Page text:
VietNamNet Bridge – Lack of cooperation between the coast guard, police, market watchdogs and local governments have all contributed to an increase in cigarette smuggling, experts have warned.


Police of HCM City's Binh Hung Hoa B Ward check 30,000 smuggled cigarette cartons seized last Sunday. 



Other factors that have caused a dramatic rise in smuggled cigarettes include cumbersome administrative procedures, outdated laws, poor equipment and limited human resources.

"Cigarette smuggling is happening all around the country and has had a negative impact on the economy," said Lieutenant General Phan Van Vinh, head of the Public Security Ministry's Police General Department for Crime Prevention.

Vinh spoke at a conference held in HCM City on Tuesday, Dec 2, on "Implementing the Prime Minister's Order No 30/CT-TTg on increasing the fight against smuggled cigarettes".

"This year, the quantity of smuggled cigarettes increased from 30 – 40 per cent compared with the same period last year, and it has had a very serious impact on the local tobacco industry," Vu Van Cuong, chairman of Viet Nam Tobacco Association, said.

Last year, nearly 22 billion cigarettes – about 21 per cent of market share - were smuggled into Viet Nam.

As a result, the State lost around VND6.5 trillion (over US$300 million) due to smuggled cigarettes, and this year the figure is expected to be VND8 trillion (around $380 million).

For the first 11 months of this year, sales of local tobacco dropped by over 20 per cent, particularly after tobacco companies began using highly graphic photos as health warnings on cigarette packages.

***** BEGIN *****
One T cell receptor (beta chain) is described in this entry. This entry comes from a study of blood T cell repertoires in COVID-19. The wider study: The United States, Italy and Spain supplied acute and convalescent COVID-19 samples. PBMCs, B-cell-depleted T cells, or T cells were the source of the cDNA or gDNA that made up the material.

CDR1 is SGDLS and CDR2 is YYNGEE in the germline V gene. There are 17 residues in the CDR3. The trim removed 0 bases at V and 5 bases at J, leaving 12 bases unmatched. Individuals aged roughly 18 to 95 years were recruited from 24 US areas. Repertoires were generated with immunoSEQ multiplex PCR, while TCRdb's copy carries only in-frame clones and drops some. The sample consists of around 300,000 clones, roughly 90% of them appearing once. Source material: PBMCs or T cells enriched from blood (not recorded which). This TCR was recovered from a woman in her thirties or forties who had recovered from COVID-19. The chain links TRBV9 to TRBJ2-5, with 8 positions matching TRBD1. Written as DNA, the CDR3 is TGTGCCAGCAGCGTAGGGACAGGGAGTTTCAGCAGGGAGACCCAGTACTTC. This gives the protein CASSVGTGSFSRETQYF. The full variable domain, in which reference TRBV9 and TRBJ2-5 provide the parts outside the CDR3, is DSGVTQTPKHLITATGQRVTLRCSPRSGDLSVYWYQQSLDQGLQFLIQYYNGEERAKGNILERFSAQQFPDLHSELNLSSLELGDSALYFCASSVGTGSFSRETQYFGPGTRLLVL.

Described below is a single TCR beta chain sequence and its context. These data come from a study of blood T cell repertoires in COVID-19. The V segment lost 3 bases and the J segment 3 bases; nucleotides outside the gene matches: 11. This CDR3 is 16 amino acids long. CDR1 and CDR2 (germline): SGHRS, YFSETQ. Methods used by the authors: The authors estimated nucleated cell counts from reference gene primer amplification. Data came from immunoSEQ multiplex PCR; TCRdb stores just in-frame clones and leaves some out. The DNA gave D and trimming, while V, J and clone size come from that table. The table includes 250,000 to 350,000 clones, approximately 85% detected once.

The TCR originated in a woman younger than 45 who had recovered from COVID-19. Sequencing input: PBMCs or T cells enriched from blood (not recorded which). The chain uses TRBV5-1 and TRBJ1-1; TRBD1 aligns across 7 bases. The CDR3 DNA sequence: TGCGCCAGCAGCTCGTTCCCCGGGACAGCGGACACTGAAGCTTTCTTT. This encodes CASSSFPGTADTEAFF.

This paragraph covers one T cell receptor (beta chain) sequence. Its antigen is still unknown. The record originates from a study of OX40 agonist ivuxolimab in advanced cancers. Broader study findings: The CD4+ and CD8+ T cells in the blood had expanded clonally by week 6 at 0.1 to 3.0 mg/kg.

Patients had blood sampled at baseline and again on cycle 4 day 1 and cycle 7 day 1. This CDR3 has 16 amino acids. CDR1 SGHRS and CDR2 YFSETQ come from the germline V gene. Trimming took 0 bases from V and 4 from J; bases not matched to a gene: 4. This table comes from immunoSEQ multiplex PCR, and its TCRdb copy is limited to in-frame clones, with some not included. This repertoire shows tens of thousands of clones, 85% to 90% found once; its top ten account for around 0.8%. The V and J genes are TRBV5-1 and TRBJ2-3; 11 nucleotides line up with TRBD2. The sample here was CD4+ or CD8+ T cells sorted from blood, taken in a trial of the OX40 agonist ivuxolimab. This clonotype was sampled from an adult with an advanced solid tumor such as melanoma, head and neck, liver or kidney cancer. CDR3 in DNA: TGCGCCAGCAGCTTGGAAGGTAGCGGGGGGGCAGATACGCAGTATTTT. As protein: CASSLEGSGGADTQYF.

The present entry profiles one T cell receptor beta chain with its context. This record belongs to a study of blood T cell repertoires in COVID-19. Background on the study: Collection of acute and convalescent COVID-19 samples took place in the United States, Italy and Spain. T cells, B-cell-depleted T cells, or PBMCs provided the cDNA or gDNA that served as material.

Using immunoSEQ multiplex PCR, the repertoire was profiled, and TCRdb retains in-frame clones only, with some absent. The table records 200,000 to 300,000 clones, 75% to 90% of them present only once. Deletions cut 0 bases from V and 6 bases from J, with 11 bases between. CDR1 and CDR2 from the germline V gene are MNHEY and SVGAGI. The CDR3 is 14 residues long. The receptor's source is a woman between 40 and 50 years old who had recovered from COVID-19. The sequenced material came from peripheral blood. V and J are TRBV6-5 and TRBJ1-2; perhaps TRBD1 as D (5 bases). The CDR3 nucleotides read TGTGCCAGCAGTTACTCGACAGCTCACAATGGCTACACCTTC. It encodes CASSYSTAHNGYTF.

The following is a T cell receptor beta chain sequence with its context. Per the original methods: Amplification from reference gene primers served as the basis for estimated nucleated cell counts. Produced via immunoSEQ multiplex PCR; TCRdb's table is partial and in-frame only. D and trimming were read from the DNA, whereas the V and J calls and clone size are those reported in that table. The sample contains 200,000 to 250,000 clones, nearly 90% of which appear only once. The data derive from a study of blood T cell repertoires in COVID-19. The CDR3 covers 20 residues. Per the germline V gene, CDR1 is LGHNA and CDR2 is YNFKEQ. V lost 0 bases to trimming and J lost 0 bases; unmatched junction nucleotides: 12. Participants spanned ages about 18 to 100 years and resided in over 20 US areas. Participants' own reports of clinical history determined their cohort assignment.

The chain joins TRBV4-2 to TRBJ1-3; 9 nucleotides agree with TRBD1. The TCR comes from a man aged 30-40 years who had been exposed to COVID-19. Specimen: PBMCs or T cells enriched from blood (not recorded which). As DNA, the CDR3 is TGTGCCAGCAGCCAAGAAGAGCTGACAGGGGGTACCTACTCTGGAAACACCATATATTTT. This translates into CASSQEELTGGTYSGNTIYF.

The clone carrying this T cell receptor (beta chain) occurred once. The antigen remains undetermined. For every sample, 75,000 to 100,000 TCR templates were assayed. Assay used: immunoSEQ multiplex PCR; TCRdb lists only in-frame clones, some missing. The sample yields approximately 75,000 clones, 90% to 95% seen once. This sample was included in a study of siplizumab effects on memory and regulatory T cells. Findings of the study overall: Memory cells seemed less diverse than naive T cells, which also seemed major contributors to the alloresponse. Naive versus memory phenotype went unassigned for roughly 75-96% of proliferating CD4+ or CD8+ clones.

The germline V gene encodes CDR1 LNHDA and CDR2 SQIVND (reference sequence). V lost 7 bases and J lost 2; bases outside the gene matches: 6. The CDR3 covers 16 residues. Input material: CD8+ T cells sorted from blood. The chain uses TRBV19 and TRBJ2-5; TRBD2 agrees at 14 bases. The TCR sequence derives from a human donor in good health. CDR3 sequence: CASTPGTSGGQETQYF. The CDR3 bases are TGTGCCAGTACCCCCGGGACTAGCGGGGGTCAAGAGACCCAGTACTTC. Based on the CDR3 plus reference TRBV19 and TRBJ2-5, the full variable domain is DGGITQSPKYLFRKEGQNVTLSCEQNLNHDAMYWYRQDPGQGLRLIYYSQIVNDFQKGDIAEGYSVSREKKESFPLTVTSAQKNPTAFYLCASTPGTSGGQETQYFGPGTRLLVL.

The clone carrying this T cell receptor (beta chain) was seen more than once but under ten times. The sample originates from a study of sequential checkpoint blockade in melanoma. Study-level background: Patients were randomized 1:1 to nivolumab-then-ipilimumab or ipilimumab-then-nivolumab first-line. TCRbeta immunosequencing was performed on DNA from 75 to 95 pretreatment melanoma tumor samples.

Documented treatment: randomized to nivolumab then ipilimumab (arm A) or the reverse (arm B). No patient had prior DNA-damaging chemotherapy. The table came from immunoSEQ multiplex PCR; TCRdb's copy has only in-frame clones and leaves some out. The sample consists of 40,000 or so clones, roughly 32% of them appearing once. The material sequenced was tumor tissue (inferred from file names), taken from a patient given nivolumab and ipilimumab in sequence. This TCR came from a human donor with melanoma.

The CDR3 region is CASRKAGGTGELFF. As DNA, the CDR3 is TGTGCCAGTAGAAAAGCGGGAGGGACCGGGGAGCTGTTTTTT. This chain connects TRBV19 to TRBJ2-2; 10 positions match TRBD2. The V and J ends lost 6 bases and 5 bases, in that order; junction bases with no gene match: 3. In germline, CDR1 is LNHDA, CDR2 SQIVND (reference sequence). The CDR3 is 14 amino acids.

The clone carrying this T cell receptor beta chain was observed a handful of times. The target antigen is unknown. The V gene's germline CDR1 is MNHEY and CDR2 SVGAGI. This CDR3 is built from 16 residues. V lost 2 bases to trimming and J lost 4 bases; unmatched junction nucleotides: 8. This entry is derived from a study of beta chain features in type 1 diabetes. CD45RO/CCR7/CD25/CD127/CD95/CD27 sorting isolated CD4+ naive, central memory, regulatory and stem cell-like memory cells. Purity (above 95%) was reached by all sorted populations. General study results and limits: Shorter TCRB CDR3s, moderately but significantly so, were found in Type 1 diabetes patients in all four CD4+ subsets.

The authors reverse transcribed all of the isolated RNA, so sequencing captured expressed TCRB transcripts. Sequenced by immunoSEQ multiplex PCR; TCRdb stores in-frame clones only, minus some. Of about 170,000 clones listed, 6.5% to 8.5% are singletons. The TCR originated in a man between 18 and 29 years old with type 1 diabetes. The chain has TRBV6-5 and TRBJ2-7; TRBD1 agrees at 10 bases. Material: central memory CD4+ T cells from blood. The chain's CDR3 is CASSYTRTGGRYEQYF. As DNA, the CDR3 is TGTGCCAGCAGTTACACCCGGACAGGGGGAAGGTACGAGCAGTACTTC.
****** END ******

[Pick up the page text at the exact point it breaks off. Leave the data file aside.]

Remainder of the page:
"In the past, most smuggled cigarettes were Zet and Hero from Cambodia and Laos, but for the last two years, many cheap cigarettes from China have also entered Viet Nam," Cuong added.

Local tobacco producers must pay high taxes and cannot compete with smuggled products, which are often 50 – 80 per cent cheaper.

"The quality of smuggled cigarettes, however, cannot be assured and some harmful substances are far over the permitted level," he added.

To reduce the number of smuggled cigarettes, major general Phan Anh Minh, vice director of HCM City's Police Department, said information should be shared among authorities who oversee these activities.

"We have spent a lot of time and work to restrict smuggled cigarettes but in fact, we have only caught the porters, not bosses, and don't have the capability to destroy the gangs," he said.

He also pointed out the lack of efficient co-operation among authorities as well as cumbersome administrative procedures, which do not allow authorities to punish traffickers.

"Traffickers, for example, can transport 1,490 packages, just 10 packages less than the minimum allowed by law (which is 1,500), and they will never be put in jail," he said.

He admitted that smugglers had closely supervised all activities of authorities, and were well-organised to attack police.

"I suggest we should arrest smugglers over the border in Viet Nam where they go to store their smuggled cigarettes. That would be more effective and safe," Minh said.

The Viet Nam Tobacco Association, in an effort to receive more help from authorities in stamping out smuggling, said they would increase their minimum payment of VND1,100 to VND3,500 to the authorities for each smuggled cigarette package that authorities discover.

"We have also asked the Government to change the definition of the crime of smuggled cigarettes to a minimum of 500 packages, rather than 1,500," Cuong said.

He also asked market watchdogs to increase supervision at retail markets, especially in HCM City and other cities around Viet Nam.

"Retailers don't display smuggled cigarettes publicly, they hire and sell very small quantities and it is not easy to investigate their houses," Do Huu Quang, deputy head of the Industry and Trade Ministry's Market Watchdog Department, said.

This year, the department handed out fines of VND15 billion ($720,000) and confiscated 1.1 million packages of cigarettes.

Every year, local tobacco companies contribute around US$1billion to the State budget, creating millions of jobs for local residents.